THEY finally ended their title drought after nine years and in winning their eight Super Rugby title, the Crusaders also recorded another achievement to become the first team to win the title after flying across the Indian Ocean for the game.
A milestone too for coach Scott “Razor” Robertson, the former Crusaders and All Blacks flanker, for this success in his first year in charge.
Unlike for most of the season, this match in Johannesburg attracted a sellout crowd of about 62,000, most of whom would have placed their bets on the Lions winning their first title after making the final for a second year in a row.
They fought back after being down at half-time the way they came back against the Hurricanes the week before but this time with only 14 players after the sending off of flanker Kwagga Smith.
This comeback through phase after phase of attack meant the Crusaders had to play above themselves to make the tackles. In the end their defence which had been brilliant all season held on.
As the southern teams prepare for the Rugby Championships to start next weekend in Sydney, SANZAR must take a long hard look at how Super Rugby has continued to lose its glitter, with crowds down further in Australia and New Zealand since two years ago and just a little up in South Africa.
Australia also saw a dip in television viewership, which was slightly up in New Zealand and also down in South Africa.
But it was only a few years prior to that that attendances were on the rise.
The rugby press is in agreement that the conference format is not helping to make the competition attractive to fans and competitive to teams and while the number of teams will be reduced by three to 15 from next season, the critics are not expecting a turnaround in spectator support soon.
Even at this stage no one knows which of the five Australian franchises will have to exit next season. The irony is that despite being based in Perth and a long way away from everyone and expected to be one of two teams to be culled, the Western Force has supporters with a lot of pride and passion compared to others in the country. And more of them went to watch their team at the stadium when it was revealed that the Force may no longer be around from next season.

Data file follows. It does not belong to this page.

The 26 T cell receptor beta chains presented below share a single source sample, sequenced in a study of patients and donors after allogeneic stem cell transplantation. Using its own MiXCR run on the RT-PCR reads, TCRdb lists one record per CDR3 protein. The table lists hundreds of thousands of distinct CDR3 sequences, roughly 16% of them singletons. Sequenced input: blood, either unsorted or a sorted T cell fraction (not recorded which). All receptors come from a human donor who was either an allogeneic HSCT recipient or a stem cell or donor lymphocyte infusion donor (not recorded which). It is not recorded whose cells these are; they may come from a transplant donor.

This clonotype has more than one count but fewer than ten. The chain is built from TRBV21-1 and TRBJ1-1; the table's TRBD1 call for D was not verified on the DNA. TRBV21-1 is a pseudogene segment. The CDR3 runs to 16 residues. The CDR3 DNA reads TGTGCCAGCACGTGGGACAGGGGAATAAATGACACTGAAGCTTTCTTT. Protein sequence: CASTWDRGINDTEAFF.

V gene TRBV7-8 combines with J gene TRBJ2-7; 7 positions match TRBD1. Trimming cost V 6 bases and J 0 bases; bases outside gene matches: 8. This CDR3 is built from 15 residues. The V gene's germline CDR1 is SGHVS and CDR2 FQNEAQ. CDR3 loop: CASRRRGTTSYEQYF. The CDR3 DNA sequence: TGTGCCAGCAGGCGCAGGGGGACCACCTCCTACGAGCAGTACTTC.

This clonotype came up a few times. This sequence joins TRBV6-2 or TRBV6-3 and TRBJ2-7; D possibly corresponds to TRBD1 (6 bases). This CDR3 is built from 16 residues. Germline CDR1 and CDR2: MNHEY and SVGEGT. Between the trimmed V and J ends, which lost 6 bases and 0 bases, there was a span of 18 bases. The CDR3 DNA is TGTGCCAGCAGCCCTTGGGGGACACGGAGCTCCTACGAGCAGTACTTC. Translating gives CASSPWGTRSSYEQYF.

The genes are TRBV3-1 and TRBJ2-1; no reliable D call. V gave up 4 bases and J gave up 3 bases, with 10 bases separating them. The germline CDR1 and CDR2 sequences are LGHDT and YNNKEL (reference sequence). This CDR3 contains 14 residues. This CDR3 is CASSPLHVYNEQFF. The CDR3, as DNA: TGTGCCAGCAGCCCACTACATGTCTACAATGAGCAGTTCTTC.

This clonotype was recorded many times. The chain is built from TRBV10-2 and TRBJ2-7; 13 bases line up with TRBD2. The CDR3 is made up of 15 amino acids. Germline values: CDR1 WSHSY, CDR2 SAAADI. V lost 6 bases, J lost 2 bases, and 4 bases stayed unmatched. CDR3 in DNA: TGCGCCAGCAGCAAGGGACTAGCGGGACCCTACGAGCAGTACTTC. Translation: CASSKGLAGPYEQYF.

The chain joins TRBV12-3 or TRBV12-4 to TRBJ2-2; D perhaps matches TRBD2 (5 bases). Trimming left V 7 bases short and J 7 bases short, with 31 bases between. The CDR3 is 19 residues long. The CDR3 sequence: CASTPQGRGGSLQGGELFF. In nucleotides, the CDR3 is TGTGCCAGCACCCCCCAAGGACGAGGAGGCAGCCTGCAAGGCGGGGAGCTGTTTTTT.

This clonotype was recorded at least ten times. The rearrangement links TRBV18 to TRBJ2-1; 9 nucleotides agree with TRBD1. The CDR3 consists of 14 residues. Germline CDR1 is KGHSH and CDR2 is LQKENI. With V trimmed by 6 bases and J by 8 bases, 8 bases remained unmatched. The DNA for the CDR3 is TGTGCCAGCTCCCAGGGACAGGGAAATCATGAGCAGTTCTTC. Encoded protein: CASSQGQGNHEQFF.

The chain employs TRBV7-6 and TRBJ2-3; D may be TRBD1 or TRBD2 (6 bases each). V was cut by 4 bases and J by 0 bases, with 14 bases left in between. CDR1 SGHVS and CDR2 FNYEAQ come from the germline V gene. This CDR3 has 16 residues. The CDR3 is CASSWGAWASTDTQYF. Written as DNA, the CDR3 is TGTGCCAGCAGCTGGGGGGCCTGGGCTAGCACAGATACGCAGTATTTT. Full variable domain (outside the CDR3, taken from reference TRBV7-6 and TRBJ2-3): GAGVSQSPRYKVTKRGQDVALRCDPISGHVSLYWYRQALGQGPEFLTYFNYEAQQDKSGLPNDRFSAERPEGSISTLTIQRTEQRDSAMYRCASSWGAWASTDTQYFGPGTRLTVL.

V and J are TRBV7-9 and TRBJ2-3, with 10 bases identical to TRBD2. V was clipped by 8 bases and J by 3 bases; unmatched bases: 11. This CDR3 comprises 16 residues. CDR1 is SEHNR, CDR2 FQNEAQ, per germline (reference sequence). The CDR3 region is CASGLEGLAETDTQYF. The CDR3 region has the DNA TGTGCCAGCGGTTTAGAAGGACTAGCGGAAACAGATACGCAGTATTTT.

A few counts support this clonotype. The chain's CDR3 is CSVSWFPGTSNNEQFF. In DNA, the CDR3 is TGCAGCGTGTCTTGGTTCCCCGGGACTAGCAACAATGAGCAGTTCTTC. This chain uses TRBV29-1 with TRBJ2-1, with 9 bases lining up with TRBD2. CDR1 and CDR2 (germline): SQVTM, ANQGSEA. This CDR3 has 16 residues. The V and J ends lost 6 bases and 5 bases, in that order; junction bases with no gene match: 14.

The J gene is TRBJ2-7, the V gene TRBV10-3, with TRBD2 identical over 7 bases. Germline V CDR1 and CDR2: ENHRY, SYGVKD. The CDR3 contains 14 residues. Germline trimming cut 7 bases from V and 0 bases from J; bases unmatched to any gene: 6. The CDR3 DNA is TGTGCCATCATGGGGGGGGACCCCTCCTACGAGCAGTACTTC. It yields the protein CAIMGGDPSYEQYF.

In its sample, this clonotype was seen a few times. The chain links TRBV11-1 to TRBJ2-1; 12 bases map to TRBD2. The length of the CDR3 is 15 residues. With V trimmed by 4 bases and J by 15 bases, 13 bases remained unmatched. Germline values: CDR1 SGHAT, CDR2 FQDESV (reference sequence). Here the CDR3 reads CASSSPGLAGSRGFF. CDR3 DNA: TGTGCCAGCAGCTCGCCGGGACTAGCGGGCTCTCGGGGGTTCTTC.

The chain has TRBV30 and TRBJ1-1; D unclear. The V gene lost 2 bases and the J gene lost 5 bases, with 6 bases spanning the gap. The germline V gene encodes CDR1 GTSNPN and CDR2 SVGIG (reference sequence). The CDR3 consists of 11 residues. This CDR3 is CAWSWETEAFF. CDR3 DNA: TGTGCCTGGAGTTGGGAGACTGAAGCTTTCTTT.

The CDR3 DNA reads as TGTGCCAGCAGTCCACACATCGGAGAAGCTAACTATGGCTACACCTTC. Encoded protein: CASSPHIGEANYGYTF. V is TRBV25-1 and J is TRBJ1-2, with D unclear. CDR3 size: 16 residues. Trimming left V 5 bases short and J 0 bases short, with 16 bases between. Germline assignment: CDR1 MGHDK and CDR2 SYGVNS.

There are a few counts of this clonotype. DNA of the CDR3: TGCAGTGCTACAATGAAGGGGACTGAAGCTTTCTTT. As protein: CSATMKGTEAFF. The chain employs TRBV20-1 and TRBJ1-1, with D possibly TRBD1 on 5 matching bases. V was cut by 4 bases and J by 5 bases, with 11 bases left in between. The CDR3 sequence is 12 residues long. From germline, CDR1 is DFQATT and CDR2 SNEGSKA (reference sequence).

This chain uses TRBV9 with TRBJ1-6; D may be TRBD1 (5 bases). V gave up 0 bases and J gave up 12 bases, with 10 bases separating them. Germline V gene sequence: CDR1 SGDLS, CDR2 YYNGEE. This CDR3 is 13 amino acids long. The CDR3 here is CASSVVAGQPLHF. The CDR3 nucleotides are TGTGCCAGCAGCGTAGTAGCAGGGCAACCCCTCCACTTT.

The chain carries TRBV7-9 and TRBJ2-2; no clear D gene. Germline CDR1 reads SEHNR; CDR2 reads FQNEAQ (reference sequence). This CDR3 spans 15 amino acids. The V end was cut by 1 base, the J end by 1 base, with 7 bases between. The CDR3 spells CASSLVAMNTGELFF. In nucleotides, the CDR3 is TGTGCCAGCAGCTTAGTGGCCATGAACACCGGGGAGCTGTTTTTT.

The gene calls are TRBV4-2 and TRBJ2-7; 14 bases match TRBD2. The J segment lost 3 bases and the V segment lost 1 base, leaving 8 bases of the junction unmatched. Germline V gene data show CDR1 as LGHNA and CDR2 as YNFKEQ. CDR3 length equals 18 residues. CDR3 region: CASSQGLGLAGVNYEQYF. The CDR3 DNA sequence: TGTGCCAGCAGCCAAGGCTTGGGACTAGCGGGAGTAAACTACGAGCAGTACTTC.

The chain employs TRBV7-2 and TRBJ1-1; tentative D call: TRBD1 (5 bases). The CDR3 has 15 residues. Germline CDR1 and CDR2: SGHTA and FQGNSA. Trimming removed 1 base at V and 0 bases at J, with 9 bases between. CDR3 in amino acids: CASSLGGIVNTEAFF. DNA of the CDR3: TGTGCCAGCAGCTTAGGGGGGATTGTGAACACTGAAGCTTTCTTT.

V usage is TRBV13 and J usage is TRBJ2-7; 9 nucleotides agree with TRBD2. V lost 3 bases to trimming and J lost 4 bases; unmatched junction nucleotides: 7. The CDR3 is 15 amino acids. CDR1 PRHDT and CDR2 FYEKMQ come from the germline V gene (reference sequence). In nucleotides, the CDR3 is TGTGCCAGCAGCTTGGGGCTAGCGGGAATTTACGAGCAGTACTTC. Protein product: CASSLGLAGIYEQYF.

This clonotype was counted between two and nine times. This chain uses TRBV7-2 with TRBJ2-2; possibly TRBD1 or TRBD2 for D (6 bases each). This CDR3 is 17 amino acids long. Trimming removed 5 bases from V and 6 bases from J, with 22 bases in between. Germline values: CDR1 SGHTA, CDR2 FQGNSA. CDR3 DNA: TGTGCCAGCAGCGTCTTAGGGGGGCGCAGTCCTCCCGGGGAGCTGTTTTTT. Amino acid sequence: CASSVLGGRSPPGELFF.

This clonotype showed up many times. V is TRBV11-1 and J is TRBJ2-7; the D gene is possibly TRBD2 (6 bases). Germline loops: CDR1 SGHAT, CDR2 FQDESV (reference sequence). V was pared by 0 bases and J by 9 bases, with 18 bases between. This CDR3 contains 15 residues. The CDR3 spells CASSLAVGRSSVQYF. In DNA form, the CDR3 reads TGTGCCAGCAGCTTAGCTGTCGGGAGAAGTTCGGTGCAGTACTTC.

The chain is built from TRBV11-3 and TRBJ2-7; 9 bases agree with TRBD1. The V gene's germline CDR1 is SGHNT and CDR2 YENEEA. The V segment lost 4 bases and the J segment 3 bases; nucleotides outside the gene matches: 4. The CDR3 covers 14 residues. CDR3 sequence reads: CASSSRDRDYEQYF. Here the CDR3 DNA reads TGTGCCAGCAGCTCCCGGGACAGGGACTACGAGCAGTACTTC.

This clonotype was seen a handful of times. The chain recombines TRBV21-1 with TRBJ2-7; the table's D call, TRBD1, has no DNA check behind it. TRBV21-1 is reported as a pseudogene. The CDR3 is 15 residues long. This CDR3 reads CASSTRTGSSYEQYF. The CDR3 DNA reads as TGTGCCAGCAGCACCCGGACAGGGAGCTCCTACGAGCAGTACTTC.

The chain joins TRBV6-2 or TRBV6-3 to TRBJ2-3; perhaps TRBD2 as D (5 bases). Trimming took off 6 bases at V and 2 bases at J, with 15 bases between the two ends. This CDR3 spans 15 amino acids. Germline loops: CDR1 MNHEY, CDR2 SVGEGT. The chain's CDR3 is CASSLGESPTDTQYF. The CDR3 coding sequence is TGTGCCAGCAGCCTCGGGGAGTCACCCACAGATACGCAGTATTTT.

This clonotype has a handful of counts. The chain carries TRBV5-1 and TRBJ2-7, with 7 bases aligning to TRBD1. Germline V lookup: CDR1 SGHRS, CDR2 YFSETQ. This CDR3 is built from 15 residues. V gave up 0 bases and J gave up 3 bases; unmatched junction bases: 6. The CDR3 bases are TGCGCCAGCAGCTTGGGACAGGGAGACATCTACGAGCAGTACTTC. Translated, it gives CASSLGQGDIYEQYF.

There are also sections of the rugby press who argue that the best option to make the competition a truly super one would be to go back to the round robin format which required all teams to play each other before the playoffs and to keep the maximum number of teams at 12.
The issue of having neutral match officials is another that should be taken into account, although this was agreed upon by the stakeholders. Not having neutral officials does affect the competition’s credibility if there’s a controversy.
Statistics show that there’s a predictability about the competition, which is not good for players and fans.
From 2011 the same teams have made most of the playoffs. New Zealand’s Crusaders and Chiefs were there six times; the Sharks, Stormers and Brumbies five each; Highlanders four times and the Waratahs, Reds and Hurricanes three each from a total of 46 slots.
In the last three years the title has been won by NZ franchises, while the only meaningful threat to their hold has come from the Lions in the last two seasons.
From the Test level perspective, a more intense and competitive tournament is crucial to how the national teams perform.
The exodus of Test players and the better ones from the level just below has affected the rugby from the Wallabies and the Springboks. The Argentinian Pumas have yet to show consistency against the other three in the Rugby Championship and not having a strong domestic competition is a factor.
The Rugby Championship will tell us further if rugby in the southern hemisphere has indeed been going south further and further. If it does, SANZAR will have another problem to deal with before the north enhances further the momentum that is now in its favour.